FRESH STATS — Cyber crime cost Americans approximately $1.42 billion in 2017, according to a report from the FBI’s Internet Crime Complaint Center published Tuesday. The FBI center receives nearly 300,000 complaints each year, according to the report. Payment scams, data breaches and phishing attacks topped the list of crimes, with identity theft and business email compromises also making the top 10. Ultimately, business email compromise schemes led to the most losses, with $676 million, compared with romantic scams and other trickery coming in second and payment scams ranking third. Data breaches came in fifth, accounting for $77 million in losses. The states with the most reported victims and the highest losses are also among the largest: California, Texas, Florida, New York and Pennsylvania.
PAYING THE PRICE — DHS Secretary Kirstjen Nielsen told senators Tuesday that her department was pretty far along in ensuring that federal agency contractors are removing Moscow-based Kaspersky Lab software from their systems. DHS issued the directive, which Kaspersky is fighting in court, amid security fears last year.
“For many of the third party providers, they weren't even aware they had Kaspersky on their systems and within their products,” Nielsen told the Senate Appropriations Homeland Security Subcommittee. She said DHS was looking at ways to establish consequences for anyone who doesn’t pull the products. For its part, DHS is also looking at ways it can, under existing powers, “pause and turn off contracts” when there’s a concern like Kaspersky software or a data breach.
At the same hearing, Nielsen said DHS plans to host an election security briefing to talk about what it’s doing to safeguard state and local election administrators via voluntary assistance. When Sen. Jon Tester asked what happens when states resist DHS’ voluntary aid, Nielsen said that one of the goals of the briefing was getting lawmakers to “help us message to the state and local officials what they need to do to secure the elections.”
FROM INDEPENDENCE AVENUE TO MAIN STREET — The House approved legislation Tuesday meant to improve cybersecurity assistance offered through small-business development centers, which are Small Business Administration-backed centers that provide technical support. Under the bill (H.R. 3170), the Small Business Administration would be required to develop a cyber counseling certification program to help center employees provide advice to small business owners. The measure passed by voice vote.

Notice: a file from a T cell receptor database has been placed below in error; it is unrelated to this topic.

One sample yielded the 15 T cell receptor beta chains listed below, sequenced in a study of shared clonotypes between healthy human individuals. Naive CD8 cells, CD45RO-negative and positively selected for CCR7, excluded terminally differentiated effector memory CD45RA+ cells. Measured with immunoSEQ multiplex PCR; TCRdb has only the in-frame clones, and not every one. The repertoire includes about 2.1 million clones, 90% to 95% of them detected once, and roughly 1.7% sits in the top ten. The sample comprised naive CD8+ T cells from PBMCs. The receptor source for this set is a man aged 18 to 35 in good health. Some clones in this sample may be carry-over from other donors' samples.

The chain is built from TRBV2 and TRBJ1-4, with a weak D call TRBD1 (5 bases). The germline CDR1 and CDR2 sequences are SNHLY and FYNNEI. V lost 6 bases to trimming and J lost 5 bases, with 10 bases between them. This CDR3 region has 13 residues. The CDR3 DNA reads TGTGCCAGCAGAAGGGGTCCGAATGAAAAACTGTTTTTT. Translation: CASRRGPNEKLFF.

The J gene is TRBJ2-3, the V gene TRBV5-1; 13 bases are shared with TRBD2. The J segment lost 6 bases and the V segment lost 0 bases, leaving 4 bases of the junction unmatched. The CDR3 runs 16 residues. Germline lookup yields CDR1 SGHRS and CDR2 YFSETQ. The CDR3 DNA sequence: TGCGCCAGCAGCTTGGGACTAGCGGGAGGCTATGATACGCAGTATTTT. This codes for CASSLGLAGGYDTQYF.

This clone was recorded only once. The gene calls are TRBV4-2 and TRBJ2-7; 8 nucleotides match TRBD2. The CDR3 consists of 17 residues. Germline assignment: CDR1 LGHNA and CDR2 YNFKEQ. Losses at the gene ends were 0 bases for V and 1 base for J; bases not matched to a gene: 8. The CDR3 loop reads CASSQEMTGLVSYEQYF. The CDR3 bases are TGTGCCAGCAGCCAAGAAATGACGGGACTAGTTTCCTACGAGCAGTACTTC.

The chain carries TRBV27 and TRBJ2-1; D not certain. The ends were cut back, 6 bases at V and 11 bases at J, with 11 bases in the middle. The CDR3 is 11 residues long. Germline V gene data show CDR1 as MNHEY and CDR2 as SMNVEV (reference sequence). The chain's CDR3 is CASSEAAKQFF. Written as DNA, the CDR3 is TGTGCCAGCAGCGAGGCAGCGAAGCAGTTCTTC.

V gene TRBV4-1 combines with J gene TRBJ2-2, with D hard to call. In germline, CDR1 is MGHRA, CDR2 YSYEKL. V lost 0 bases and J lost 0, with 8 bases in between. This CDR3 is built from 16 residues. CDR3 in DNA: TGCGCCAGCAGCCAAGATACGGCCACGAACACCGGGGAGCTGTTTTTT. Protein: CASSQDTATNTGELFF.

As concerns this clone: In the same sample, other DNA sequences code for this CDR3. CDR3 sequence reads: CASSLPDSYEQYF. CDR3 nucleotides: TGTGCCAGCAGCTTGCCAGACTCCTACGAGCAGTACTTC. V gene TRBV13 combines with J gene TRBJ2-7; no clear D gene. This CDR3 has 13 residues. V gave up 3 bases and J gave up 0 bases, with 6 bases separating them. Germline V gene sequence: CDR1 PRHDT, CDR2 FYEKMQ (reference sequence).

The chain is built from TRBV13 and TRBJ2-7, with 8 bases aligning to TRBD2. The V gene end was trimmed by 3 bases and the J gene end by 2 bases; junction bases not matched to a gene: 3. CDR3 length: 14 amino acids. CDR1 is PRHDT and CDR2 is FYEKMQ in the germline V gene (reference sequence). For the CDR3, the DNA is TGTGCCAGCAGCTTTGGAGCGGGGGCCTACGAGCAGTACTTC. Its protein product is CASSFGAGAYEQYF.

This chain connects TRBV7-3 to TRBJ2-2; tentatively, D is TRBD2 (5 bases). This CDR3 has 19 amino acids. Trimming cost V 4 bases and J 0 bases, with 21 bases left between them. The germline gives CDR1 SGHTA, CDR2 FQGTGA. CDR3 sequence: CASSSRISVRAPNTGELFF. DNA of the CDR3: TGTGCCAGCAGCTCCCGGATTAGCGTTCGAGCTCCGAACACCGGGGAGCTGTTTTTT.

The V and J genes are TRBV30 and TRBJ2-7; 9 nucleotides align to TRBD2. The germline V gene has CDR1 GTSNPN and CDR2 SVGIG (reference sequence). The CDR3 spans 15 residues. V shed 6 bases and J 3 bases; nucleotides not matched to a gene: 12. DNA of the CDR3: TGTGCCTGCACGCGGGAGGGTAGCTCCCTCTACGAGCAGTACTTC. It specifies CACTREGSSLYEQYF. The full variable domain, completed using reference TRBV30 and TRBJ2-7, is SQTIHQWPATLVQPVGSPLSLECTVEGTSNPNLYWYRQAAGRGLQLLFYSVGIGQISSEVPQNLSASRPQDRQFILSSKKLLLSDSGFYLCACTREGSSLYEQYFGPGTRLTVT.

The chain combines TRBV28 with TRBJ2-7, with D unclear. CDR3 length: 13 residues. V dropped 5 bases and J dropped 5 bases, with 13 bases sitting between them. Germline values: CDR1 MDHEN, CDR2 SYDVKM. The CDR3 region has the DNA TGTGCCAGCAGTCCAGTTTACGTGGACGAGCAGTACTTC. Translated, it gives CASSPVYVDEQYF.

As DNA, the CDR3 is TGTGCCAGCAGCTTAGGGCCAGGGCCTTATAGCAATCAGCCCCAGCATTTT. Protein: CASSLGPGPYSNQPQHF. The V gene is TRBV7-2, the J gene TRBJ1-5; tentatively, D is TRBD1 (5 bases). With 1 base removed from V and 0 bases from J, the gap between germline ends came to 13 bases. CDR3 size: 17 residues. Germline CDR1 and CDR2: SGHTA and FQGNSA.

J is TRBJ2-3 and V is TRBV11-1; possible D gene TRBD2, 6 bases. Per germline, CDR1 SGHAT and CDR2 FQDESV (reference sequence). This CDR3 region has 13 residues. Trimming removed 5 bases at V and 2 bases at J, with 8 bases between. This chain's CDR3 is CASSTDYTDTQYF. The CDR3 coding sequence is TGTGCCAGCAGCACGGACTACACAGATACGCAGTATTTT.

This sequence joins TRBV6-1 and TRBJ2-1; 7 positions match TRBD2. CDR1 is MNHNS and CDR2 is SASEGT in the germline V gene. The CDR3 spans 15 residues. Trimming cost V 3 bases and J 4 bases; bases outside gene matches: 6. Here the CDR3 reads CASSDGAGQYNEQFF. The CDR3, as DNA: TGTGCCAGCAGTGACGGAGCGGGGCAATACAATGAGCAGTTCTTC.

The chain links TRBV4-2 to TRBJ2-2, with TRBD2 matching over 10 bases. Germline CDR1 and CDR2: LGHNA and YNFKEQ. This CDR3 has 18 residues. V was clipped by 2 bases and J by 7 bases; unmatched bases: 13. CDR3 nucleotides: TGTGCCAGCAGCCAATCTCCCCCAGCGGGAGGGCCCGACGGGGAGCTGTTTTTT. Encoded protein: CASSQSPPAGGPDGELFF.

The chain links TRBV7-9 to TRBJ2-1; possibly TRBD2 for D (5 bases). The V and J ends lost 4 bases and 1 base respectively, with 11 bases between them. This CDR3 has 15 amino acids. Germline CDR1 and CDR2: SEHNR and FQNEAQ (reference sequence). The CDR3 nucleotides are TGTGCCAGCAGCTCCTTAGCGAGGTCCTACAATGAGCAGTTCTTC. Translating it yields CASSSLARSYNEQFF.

RECENTLY ON PRO CYBERSECURITY — The Senate Intelligence Committee finalized its election security report with new findings and recommendations. … Georgia’s governor vetoed a hacking bill that cybersecurity experts warned would cause more digital threats. … Russia hackers waged a campaign of digital threats under the guise of the Islamic State. … Facebook unveiled another effort to combat Russian methods of election interference. … House Republicans believe Trump will override the Justice Department's refusal to turn over documents.
TWEET OF THE DAY — I think the pasta is hacking back, probably?
— Nearly 75 percent of organizations were probably or definitely hacked or experienced a data breach within the last year due to a compromised application, according to a new report from Arxan. The company surveyed around 1,400 IT firms across the U.S., EU and Asia.
PEOPLE ON THE MOVE
— New Jersey’s former chief technology officer and first cybersecurity adviser, Dave Weinstein, has joined cybersecurity firm Claroty as its vice president of threat research, the company announced Tuesday.
— The New York Times looks at how West Virginia is trying to protect its elections from hackers.
— House Intelligence Chairman Devin Nunes is feuding with the Justice Department over information involving a source who aided special counsel Robert Mueller’s Russia probe. The Washington Post
— “No, Apple is not making it harder for cops to hack iPhones.” CyberScoop
— The Trump administration’s rescission package would pull back funding for two technology loan programs. Nextgov
— A popular Android app left user information exposed. Motherboard
— A look at the new NSA/Cyber Command cyber warfare center from CyberScoop.
— “Study: Attack on KrebsOnSecurity Cost IoT Device Owners $323K”
— The former WikiLeaks fan who made public some unflattering internal messages explained why. Daily Beast
— Joy Reid's cybersecurity expert once wasted the FBI's time with an investigation that went nowhere, a source told Buzzfeed.
— Iran's cyber police warned about terrorist groups plotting in cyberspace. Fars News Agency
— Alaska officials say hackers broke into the state’s election system a little in 2016, but didn’t do any damage. Anchorage Daily News
— Twitter might be testing encrypted direct messages. Gizmodo
— Federal agency IT specialists are getting older. Nextgov
That’s all for today. Although maybe jumping spiders aren’t that scary if they can get shooed away just by holding your arms out.